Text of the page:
The split among Scottish farmers over how best to support beef and sheep production in upland areas shows no sign of abating.
A government consultation into the use of the so-called Article 68 measure – part of the CAP “health check”, which allows direct payments to be taken from one group of producers and targeted at others – is due to close on Friday (15 May).
But, after a meeting of producer interest groups in Edinburgh on Tuesday (12 May), it seems that the industry is as divided as ever.
Rural affairs secretary Richard Lochhead has proposed making full use of Article 68. His plan is to scrap the Scottish Beef Calf Scheme, top-slice 10% from everyone’s single farm payments and transfer the funds (about £47m) to top up existing SFPs in areas suffering from destocking of cattle and sheep.
After the meeting on Tuesday, the National Beef Association issued a statement saying it favoured the use of Article 68 to top-slice 10% off all SFPs. But it also wanted to retain the Scottish Beef Calf Scheme – worth about £19m – with the remaining £28m funds targeted at livestock producers in the hills.
“We see this as the best way of giving most assistance to as many of Scotland’s active hill farmers as possible and thereby protecting our country’s most vulnerable agricultural operations,” said NBA Scotland vice-chairman Hamish McBean.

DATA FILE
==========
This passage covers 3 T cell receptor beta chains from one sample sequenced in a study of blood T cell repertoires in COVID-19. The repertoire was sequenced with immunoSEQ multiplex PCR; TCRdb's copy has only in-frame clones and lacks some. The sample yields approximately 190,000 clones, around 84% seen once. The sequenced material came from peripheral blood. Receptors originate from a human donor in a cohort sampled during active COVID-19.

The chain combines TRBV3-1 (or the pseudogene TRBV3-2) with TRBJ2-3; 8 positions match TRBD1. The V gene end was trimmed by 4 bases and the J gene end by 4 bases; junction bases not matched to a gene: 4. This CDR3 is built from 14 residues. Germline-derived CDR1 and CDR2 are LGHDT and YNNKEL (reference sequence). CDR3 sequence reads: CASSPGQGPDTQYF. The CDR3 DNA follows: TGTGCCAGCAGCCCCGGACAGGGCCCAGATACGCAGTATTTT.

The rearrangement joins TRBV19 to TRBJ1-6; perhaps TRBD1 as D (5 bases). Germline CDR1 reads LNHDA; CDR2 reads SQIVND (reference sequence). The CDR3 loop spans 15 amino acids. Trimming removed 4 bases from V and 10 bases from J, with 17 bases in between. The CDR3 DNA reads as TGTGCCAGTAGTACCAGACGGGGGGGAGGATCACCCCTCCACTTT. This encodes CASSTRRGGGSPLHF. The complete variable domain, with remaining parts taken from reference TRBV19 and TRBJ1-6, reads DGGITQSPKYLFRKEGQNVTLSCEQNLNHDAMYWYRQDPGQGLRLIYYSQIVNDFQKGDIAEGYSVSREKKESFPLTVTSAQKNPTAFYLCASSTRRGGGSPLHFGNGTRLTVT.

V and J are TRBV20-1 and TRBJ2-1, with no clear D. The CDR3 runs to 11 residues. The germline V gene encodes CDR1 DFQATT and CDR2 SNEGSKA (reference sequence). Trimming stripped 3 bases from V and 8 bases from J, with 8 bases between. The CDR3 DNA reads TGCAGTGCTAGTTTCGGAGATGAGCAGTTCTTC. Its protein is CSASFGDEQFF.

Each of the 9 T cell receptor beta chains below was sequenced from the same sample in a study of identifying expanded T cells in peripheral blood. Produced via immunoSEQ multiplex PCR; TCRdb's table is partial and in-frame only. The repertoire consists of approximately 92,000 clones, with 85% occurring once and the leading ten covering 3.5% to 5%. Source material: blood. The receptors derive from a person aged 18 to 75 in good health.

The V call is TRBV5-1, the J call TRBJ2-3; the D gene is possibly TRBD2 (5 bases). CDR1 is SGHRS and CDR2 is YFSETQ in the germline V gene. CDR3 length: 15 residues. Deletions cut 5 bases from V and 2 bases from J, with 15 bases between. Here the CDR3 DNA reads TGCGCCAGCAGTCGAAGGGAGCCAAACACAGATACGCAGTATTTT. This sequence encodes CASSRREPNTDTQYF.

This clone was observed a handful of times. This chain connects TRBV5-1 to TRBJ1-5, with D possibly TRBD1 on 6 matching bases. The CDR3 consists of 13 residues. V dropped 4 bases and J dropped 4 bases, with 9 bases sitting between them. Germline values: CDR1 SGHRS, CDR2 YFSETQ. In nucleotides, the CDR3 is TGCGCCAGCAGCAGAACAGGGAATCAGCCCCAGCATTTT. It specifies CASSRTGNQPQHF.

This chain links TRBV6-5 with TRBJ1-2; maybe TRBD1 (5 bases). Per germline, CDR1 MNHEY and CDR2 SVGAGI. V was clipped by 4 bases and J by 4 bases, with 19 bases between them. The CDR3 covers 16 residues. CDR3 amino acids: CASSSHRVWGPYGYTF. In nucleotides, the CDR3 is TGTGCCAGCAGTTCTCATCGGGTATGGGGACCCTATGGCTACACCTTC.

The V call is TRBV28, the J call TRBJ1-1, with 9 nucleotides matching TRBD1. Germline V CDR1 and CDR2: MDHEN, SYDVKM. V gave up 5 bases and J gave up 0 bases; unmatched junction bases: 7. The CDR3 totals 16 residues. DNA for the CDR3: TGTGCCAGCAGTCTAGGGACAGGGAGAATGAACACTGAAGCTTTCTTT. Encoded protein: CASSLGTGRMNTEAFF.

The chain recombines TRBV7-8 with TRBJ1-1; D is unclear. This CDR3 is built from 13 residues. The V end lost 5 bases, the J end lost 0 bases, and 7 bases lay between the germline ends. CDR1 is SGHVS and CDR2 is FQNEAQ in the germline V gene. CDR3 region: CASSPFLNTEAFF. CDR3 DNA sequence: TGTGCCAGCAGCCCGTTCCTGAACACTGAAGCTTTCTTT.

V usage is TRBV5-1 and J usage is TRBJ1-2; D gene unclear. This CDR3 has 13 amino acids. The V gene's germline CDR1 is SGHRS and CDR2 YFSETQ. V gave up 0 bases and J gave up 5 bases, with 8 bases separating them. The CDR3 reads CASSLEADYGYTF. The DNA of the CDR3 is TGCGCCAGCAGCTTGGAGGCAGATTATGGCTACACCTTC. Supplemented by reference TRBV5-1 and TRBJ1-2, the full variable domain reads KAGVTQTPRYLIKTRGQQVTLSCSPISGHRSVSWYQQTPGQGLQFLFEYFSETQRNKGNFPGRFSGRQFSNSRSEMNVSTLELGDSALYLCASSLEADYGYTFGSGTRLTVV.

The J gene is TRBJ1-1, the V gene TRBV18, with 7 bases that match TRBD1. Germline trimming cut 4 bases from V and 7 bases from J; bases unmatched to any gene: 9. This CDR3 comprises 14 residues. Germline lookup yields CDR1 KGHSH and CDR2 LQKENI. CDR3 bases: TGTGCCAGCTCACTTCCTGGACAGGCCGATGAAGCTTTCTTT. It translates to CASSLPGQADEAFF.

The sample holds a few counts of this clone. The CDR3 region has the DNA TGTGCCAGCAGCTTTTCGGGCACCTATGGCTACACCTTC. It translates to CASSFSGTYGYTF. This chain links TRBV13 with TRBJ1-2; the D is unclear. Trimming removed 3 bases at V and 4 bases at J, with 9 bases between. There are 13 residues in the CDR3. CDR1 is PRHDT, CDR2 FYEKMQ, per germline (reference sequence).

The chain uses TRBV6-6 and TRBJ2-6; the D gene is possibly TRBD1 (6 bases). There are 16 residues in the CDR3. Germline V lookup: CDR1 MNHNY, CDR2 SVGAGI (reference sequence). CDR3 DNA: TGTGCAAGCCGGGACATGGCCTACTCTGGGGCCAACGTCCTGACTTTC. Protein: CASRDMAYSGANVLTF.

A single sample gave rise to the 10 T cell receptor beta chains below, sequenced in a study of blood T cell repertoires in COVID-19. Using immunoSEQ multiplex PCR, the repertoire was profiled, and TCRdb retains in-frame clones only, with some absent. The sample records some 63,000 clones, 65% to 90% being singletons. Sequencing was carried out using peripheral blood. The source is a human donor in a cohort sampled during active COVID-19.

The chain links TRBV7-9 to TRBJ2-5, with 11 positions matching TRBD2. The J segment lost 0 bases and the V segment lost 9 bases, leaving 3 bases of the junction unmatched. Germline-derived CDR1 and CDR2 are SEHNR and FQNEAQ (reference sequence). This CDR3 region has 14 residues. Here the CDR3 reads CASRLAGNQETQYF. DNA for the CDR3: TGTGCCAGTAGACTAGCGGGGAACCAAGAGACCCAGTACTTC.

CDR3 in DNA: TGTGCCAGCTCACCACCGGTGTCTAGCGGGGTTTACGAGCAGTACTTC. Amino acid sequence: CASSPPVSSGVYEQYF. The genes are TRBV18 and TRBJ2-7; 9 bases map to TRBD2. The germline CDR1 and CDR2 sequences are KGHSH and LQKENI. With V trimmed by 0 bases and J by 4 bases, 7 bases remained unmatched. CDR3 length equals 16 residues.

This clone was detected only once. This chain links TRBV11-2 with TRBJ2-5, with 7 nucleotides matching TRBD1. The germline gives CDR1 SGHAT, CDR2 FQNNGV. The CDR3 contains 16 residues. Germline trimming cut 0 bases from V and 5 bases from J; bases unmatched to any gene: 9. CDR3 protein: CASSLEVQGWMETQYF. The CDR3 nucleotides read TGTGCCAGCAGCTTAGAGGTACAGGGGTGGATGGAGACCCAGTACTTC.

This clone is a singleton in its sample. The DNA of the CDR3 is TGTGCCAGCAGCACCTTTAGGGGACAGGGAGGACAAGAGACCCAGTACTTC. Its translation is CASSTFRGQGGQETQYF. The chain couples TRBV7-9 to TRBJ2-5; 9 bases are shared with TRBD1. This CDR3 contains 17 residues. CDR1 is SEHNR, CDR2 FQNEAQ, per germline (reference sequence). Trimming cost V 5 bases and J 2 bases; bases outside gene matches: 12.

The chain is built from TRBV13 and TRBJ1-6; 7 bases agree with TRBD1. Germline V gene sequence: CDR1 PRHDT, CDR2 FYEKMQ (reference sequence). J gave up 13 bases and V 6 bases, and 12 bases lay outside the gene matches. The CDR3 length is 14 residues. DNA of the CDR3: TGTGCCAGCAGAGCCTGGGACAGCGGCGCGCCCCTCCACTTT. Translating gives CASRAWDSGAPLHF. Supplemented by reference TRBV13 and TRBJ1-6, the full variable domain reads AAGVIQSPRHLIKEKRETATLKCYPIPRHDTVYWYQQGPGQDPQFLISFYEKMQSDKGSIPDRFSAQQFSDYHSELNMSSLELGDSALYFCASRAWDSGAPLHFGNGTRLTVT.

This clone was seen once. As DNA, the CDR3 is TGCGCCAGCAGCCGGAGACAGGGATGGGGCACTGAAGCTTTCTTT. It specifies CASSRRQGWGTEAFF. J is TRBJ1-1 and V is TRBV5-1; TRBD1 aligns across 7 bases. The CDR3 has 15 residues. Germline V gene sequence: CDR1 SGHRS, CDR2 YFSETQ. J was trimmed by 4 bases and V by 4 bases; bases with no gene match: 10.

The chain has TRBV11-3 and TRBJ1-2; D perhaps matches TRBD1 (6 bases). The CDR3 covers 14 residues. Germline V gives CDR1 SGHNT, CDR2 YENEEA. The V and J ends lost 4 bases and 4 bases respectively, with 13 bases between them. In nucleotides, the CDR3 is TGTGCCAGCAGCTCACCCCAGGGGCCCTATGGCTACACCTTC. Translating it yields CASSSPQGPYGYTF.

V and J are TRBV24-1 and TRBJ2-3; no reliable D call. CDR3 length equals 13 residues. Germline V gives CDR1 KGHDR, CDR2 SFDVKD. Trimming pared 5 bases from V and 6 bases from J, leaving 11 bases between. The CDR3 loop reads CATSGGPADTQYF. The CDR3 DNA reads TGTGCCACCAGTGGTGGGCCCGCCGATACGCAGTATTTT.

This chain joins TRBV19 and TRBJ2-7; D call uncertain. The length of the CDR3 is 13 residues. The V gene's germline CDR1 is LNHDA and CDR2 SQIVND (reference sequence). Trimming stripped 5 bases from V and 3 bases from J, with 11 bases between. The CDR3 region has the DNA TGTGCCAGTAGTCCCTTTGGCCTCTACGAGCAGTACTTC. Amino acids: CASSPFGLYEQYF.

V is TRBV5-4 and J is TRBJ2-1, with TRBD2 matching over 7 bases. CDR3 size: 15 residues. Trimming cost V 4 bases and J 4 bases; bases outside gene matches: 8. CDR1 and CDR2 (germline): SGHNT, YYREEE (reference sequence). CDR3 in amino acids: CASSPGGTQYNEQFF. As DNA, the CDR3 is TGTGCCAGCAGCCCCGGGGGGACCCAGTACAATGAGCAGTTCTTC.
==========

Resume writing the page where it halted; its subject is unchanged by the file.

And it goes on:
The idea has also been advocated by the National Sheep Association in Scotland “to address the serious decline in breeding ewe numbers”.
But the government’s plan has been attacked by NFU Scotland, which sees it as effectively “robbing Peter to pay Paul”. “The proposal risks destabilising the dairy and cereal sectors, as well as significant parts of the sheep and beef sector,” said a statement.
NFUS agrees that the Scottish Beef Calf Scheme should stay. But it is concerned that simply using the remaining £28m to top up SFPs in high risk areas will do nothing to increase stocking levels.
This is because the Article 68 rules mean that this extra money has to be decoupled from production, so there is no need to actually be an active producer to claim it. There is nothing to stop a producer in a high risk parish, who receives this uplift in his payment, selling his entitlement or stock the following day.
“This could be seen politically and publicly as ‘money for nothing’ and could actually accelerate the exodus from the industy,” said NFUS president Jim McLaren.
A survey by NFUS this week found that 83% of members were against the use of Article 68.
Instead, NFUS is recommending better targeting of funds within the Land Managers Options under the Scotland Rural Development Programme.
- For a Farmers Weekly comment on this story, see Phil Clarke’s Business Blog